By Charlotte Greenfield
WELLINGTON (Reuters) – Rocket Lab, a Silicon Valley-funded space launch company, planned for a second runner-up in the United States opening Wednesday to supplement the remote New Zealand pad, the company said Wednesday
Rocket Lab said it would consider four locations on both the east and west coasts, and would make a final decision in August.
Founder and Chief Executive Peter Beck said in an e-mail message that the launch from the United States "adds flexibility to our government and business customers."
The Auckland-based firm has a battery-operated, in part 3-D printed rocket developed and regularly advertised its service as a way for companies to procure satellites into orbit.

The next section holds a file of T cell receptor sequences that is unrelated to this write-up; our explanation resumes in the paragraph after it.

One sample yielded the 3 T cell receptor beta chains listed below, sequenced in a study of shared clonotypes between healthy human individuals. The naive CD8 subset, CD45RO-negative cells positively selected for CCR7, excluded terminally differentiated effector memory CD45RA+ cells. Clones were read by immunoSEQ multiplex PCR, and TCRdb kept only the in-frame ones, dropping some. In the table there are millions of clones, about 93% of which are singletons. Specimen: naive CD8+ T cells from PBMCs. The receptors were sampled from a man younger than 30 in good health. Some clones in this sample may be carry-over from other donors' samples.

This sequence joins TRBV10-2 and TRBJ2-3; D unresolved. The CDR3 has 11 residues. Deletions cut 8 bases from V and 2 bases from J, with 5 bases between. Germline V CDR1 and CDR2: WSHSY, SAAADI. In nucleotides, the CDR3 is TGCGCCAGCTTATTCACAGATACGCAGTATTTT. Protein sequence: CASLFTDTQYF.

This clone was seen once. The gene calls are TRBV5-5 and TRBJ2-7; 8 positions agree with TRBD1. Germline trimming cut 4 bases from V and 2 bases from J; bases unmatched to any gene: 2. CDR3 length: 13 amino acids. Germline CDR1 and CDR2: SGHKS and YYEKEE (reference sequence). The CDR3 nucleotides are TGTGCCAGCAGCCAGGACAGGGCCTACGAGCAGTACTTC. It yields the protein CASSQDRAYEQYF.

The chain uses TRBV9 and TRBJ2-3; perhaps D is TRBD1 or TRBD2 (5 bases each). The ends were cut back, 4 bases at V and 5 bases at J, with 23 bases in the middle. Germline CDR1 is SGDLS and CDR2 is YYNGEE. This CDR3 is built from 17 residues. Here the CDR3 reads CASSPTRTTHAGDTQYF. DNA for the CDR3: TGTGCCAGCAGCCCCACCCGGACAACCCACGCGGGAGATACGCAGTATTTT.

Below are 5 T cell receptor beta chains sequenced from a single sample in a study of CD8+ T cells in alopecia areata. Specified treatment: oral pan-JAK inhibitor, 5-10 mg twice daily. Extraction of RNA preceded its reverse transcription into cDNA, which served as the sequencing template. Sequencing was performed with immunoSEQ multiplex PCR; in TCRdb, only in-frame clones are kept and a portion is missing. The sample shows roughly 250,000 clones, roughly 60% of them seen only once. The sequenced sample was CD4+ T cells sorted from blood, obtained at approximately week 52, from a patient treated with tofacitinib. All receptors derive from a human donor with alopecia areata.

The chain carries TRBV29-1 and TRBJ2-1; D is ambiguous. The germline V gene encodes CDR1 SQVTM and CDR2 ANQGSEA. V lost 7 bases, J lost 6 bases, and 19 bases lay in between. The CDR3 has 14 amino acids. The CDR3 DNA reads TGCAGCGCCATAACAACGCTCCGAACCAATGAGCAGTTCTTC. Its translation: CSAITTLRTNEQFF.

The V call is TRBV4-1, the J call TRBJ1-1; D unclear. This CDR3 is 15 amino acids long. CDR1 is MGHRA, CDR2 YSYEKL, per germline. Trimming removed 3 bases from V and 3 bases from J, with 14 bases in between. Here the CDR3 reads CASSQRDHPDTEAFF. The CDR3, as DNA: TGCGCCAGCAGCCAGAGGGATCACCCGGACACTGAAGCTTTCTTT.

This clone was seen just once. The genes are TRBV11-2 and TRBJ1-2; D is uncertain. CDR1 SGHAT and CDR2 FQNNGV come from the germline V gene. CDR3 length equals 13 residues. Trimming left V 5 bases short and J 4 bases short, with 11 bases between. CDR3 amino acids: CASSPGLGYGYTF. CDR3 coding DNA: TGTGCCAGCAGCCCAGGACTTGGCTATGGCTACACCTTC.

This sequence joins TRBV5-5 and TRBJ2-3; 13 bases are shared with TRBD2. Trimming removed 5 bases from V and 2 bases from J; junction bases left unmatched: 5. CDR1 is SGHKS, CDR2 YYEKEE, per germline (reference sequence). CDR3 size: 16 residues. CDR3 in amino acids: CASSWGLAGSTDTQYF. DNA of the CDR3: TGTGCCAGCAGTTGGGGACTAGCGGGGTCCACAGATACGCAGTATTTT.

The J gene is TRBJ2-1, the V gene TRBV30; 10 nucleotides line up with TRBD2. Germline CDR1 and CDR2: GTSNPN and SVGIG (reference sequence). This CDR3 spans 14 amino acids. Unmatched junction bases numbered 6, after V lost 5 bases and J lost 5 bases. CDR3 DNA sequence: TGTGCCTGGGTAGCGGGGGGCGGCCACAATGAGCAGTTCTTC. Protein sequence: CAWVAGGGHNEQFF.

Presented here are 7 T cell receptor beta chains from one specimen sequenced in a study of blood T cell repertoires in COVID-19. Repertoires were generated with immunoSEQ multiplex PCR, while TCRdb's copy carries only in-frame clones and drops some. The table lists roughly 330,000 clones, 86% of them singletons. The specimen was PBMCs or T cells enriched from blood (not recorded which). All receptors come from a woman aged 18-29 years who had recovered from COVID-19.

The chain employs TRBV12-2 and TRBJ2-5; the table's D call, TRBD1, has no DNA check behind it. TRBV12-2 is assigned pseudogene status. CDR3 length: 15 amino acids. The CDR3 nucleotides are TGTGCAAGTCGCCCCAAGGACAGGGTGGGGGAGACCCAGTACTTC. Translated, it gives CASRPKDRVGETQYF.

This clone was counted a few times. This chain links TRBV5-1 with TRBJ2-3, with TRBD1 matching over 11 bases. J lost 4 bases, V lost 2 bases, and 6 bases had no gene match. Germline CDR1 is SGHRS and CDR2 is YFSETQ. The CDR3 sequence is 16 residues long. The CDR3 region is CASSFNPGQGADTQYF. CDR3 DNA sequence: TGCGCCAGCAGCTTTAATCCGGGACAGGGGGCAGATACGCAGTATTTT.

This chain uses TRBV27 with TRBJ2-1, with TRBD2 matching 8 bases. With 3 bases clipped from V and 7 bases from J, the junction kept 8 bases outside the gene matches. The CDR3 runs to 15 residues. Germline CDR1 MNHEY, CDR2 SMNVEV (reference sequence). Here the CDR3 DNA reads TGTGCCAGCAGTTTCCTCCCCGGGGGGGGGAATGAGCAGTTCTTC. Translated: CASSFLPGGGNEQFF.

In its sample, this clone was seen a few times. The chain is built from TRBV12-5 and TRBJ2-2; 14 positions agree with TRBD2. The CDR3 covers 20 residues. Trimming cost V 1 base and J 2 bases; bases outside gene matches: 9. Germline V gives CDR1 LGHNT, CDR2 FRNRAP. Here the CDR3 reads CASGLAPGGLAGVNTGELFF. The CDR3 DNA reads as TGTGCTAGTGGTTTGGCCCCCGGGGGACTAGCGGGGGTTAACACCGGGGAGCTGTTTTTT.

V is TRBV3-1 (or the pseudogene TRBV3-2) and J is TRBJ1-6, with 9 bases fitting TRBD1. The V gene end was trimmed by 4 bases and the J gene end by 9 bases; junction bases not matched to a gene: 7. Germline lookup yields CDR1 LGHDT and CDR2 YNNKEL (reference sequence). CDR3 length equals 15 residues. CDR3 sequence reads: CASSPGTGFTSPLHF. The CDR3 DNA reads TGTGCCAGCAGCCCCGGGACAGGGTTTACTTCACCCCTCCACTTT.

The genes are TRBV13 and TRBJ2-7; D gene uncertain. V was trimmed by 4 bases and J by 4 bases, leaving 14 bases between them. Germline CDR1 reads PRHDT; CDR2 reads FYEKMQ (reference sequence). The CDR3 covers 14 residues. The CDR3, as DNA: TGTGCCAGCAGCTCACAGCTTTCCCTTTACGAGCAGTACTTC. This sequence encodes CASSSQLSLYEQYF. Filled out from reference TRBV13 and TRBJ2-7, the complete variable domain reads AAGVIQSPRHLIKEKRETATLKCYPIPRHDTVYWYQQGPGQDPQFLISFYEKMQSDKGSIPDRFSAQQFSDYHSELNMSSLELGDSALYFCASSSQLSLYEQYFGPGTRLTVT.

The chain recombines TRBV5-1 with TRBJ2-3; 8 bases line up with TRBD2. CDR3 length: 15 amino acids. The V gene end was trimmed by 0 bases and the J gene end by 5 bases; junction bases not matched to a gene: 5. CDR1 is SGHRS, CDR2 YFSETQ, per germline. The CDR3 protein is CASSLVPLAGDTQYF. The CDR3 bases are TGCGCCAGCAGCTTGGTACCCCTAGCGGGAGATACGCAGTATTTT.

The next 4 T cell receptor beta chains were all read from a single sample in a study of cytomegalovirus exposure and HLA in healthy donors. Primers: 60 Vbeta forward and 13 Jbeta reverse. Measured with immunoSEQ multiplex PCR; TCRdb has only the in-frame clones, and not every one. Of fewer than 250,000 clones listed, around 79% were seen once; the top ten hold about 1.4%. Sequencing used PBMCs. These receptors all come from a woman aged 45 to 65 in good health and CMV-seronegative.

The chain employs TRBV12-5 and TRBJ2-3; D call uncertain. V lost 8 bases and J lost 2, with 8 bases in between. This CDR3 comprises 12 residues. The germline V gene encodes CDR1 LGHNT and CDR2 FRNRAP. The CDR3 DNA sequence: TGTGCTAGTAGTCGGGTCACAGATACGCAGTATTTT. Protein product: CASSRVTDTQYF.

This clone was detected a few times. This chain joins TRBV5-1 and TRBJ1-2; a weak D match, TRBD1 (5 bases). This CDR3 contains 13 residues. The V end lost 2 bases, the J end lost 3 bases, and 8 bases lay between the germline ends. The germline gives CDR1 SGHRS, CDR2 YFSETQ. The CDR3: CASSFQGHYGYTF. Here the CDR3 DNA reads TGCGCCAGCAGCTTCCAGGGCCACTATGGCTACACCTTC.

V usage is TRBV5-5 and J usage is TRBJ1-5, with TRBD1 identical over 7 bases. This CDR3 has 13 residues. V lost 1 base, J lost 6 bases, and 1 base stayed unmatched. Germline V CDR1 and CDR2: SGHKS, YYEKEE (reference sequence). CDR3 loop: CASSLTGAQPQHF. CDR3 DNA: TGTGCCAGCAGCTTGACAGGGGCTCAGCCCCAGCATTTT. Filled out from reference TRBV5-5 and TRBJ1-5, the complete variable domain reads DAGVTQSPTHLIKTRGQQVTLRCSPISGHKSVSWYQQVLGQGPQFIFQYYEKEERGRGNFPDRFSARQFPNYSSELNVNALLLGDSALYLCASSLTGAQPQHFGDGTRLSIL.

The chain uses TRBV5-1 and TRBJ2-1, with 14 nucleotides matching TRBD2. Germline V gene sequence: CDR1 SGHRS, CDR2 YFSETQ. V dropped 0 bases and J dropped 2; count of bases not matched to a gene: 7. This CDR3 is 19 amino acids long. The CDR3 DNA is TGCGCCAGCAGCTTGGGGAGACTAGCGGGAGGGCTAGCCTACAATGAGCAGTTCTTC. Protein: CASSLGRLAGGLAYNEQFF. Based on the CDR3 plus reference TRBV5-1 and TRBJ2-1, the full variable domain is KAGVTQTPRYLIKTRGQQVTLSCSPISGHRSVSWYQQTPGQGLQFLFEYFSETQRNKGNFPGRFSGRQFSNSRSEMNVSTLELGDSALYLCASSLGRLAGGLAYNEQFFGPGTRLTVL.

The successful launch of a rocket deployed in January after years of preparation of the satellites was an important step in the global commercial race to reduce financial and logistical barriers to the spa sector
Rocket Lab scores US-American NASA (National Aeronautics and Space Administration) as well as the earth-observation company Planet and the global data and analysis company Spire to its customers.
American locations were Cape Canaveral in Florida, Wallops Flight Facility in Virginia, Pacific Spaceport Complex in Alaska, and Vandenberg Air Force Base in California, Rocket Lab said.
The company expected the first US launch to take place in the second quarter of 201
Rocket Lab operates the world's only private orbital launch pad on the Mahia Peninsula in northwestern New Zealand, Beck's homeland.
The island nation is well placed to send satellites for a north-south orbit around the poles, while the US is better for satellites flying from west to east.
(Report by Charlotte Greenfield, edited by Stephebn Coates)